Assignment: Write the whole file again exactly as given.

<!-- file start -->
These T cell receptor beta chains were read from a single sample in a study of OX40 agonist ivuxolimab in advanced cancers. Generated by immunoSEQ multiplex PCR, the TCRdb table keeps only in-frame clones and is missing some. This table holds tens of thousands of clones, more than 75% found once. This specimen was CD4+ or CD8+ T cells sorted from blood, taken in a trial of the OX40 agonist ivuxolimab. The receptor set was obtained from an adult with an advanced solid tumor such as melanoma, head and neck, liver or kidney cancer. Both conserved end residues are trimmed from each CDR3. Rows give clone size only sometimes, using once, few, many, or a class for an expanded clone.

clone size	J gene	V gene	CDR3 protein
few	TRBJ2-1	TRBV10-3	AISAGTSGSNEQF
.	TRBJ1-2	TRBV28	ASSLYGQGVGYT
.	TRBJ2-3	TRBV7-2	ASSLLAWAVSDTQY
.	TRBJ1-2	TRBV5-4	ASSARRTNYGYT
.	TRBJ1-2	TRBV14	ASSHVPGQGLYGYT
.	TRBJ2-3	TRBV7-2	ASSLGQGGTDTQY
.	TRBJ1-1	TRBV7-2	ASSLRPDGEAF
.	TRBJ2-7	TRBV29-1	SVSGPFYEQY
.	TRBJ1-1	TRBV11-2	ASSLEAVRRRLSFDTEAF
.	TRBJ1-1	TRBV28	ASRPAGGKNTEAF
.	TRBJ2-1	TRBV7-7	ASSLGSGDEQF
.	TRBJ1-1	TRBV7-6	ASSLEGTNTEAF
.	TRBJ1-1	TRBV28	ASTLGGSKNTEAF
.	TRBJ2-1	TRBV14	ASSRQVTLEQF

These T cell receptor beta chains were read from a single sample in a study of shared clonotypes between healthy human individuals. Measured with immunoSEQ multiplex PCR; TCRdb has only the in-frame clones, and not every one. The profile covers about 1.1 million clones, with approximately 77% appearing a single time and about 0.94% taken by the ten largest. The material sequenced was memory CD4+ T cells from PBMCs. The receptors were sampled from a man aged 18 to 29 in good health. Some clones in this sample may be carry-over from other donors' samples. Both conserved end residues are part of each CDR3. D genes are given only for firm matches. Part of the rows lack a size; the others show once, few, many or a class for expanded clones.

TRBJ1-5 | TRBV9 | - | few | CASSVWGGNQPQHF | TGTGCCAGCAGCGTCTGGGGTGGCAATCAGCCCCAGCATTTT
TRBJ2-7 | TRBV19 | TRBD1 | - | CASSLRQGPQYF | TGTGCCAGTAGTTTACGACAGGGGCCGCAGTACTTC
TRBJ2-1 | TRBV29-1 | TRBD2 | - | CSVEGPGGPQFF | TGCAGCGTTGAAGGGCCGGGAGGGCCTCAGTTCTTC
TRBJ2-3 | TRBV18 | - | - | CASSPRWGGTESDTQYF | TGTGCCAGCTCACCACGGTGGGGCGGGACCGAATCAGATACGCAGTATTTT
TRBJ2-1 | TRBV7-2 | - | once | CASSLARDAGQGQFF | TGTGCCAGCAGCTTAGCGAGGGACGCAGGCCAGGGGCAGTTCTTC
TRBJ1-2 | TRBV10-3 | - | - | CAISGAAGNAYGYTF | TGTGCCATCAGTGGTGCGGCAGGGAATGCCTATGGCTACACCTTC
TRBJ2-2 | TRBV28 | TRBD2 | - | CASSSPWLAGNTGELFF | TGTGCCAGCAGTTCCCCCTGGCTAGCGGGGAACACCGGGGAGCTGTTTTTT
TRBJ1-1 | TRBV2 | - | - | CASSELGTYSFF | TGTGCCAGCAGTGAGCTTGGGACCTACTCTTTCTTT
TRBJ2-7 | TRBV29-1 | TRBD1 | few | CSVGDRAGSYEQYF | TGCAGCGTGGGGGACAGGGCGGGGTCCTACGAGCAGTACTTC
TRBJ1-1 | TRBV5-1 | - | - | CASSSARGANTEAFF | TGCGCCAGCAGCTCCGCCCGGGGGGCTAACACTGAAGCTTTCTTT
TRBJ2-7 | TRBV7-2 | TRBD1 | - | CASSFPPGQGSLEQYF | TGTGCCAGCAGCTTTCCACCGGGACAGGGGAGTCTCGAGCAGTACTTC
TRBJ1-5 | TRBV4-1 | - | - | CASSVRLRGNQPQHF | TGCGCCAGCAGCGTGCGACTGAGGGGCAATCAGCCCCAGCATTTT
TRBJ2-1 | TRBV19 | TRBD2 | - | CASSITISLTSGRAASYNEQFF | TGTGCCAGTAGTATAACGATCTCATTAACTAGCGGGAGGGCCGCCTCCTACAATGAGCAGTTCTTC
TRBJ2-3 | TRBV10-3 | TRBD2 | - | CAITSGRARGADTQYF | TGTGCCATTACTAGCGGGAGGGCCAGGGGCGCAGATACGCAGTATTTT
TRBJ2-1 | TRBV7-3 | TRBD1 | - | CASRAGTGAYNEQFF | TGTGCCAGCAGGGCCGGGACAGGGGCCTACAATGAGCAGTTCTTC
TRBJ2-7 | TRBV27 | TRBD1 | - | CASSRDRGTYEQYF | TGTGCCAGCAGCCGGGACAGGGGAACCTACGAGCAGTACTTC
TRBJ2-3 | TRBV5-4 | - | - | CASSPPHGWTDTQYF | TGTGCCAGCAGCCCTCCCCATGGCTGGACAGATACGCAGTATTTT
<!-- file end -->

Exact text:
These T cell receptor beta chains were read from a single sample in a study of OX40 agonist ivuxolimab in advanced cancers. Generated by immunoSEQ multiplex PCR, the TCRdb table keeps only in-frame clones and is missing some. This table holds tens of thousands of clones, more than 75% found once. This specimen was CD4+ or CD8+ T cells sorted from blood, taken in a trial of the OX40 agonist ivuxolimab. The receptor set was obtained from an adult with an advanced solid tumor such as melanoma, head and neck, liver or kidney cancer. Both conserved end residues are trimmed from each CDR3. Rows give clone size only sometimes, using once, few, many, or a class for an expanded clone.

clone size	J gene	V gene	CDR3 protein
few	TRBJ2-1	TRBV10-3	AISAGTSGSNEQF
.	TRBJ1-2	TRBV28	ASSLYGQGVGYT
.	TRBJ2-3	TRBV7-2	ASSLLAWAVSDTQY
.	TRBJ1-2	TRBV5-4	ASSARRTNYGYT
.	TRBJ1-2	TRBV14	ASSHVPGQGLYGYT
.	TRBJ2-3	TRBV7-2	ASSLGQGGTDTQY
.	TRBJ1-1	TRBV7-2	ASSLRPDGEAF
.	TRBJ2-7	TRBV29-1	SVSGPFYEQY
.	TRBJ1-1	TRBV11-2	ASSLEAVRRRLSFDTEAF
.	TRBJ1-1	TRBV28	ASRPAGGKNTEAF
.	TRBJ2-1	TRBV7-7	ASSLGSGDEQF
.	TRBJ1-1	TRBV7-6	ASSLEGTNTEAF
.	TRBJ1-1	TRBV28	ASTLGGSKNTEAF
.	TRBJ2-1	TRBV14	ASSRQVTLEQF

These T cell receptor beta chains were read from a single sample in a study of shared clonotypes between healthy human individuals. Measured with immunoSEQ multiplex PCR; TCRdb has only the in-frame clones, and not every one. The profile covers about 1.1 million clones, with approximately 77% appearing a single time and about 0.94% taken by the ten largest. The material sequenced was memory CD4+ T cells from PBMCs. The receptors were sampled from a man aged 18 to 29 in good health. Some clones in this sample may be carry-over from other donors' samples. Both conserved end residues are part of each CDR3. D genes are given only for firm matches. Part of the rows lack a size; the others show once, few, many or a class for expanded clones.

TRBJ1-5 | TRBV9 | - | few | CASSVWGGNQPQHF | TGTGCCAGCAGCGTCTGGGGTGGCAATCAGCCCCAGCATTTT
TRBJ2-7 | TRBV19 | TRBD1 | - | CASSLRQGPQYF | TGTGCCAGTAGTTTACGACAGGGGCCGCAGTACTTC
TRBJ2-1 | TRBV29-1 | TRBD2 | - | CSVEGPGGPQFF | TGCAGCGTTGAAGGGCCGGGAGGGCCTCAGTTCTTC
TRBJ2-3 | TRBV18 | - | - | CASSPRWGGTESDTQYF | TGTGCCAGCTCACCACGGTGGGGCGGGACCGAATCAGATACGCAGTATTTT
TRBJ2-1 | TRBV7-2 | - | once | CASSLARDAGQGQFF | TGTGCCAGCAGCTTAGCGAGGGACGCAGGCCAGGGGCAGTTCTTC
TRBJ1-2 | TRBV10-3 | - | - | CAISGAAGNAYGYTF | TGTGCCATCAGTGGTGCGGCAGGGAATGCCTATGGCTACACCTTC
TRBJ2-2 | TRBV28 | TRBD2 | - | CASSSPWLAGNTGELFF | TGTGCCAGCAGTTCCCCCTGGCTAGCGGGGAACACCGGGGAGCTGTTTTTT
TRBJ1-1 | TRBV2 | - | - | CASSELGTYSFF | TGTGCCAGCAGTGAGCTTGGGACCTACTCTTTCTTT
TRBJ2-7 | TRBV29-1 | TRBD1 | few | CSVGDRAGSYEQYF | TGCAGCGTGGGGGACAGGGCGGGGTCCTACGAGCAGTACTTC
TRBJ1-1 | TRBV5-1 | - | - | CASSSARGANTEAFF | TGCGCCAGCAGCTCCGCCCGGGGGGCTAACACTGAAGCTTTCTTT
TRBJ2-7 | TRBV7-2 | TRBD1 | - | CASSFPPGQGSLEQYF | TGTGCCAGCAGCTTTCCACCGGGACAGGGGAGTCTCGAGCAGTACTTC
TRBJ1-5 | TRBV4-1 | - | - | CASSVRLRGNQPQHF | TGCGCCAGCAGCGTGCGACTGAGGGGCAATCAGCCCCAGCATTTT
TRBJ2-1 | TRBV19 | TRBD2 | - | CASSITISLTSGRAASYNEQFF | TGTGCCAGTAGTATAACGATCTCATTAACTAGCGGGAGGGCCGCCTCCTACAATGAGCAGTTCTTC
TRBJ2-3 | TRBV10-3 | TRBD2 | - | CAITSGRARGADTQYF | TGTGCCATTACTAGCGGGAGGGCCAGGGGCGCAGATACGCAGTATTTT
TRBJ2-1 | TRBV7-3 | TRBD1 | - | CASRAGTGAYNEQFF | TGTGCCAGCAGGGCCGGGACAGGGGCCTACAATGAGCAGTTCTTC
TRBJ2-7 | TRBV27 | TRBD1 | - | CASSRDRGTYEQYF | TGTGCCAGCAGCCGGGACAGGGGAACCTACGAGCAGTACTTC
TRBJ2-3 | TRBV5-4 | - | - | CASSPPHGWTDTQYF | TGTGCCAGCAGCCCTCCCCATGGCTGGACAGATACGCAGTATTTT